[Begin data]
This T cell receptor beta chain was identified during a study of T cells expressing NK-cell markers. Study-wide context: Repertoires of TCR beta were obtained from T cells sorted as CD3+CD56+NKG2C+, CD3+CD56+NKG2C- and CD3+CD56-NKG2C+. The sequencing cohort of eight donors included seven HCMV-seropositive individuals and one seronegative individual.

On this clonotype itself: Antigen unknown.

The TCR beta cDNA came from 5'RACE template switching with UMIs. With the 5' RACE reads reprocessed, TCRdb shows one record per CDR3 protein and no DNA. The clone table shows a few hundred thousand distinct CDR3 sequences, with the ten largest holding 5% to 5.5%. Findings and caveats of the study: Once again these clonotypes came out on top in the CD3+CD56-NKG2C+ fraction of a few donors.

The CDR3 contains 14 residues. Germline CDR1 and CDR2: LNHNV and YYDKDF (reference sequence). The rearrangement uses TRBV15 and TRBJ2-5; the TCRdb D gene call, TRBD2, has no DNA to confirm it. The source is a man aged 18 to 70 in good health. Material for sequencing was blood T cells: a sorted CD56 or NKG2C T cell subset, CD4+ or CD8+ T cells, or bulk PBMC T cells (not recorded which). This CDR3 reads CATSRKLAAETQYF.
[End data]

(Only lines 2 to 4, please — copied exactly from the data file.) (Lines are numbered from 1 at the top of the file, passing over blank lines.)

On this clonotype itself: Antigen unknown.

The TCR beta cDNA came from 5'RACE template switching with UMIs. With the 5' RACE reads reprocessed, TCRdb shows one record per CDR3 protein and no DNA. The clone table shows a few hundred thousand distinct CDR3 sequences, with the ten largest holding 5% to 5.5%. Findings and caveats of the study: Once again these clonotypes came out on top in the CD3+CD56-NKG2C+ fraction of a few donors.

The CDR3 contains 14 residues. Germline CDR1 and CDR2: LNHNV and YYDKDF (reference sequence). The rearrangement uses TRBV15 and TRBJ2-5; the TCRdb D gene call, TRBD2, has no DNA to confirm it. The source is a man aged 18 to 70 in good health. Material for sequencing was blood T cells: a sorted CD56 or NKG2C T cell subset, CD4+ or CD8+ T cells, or bulk PBMC T cells (not recorded which). This CDR3 reads CATSRKLAAETQYF.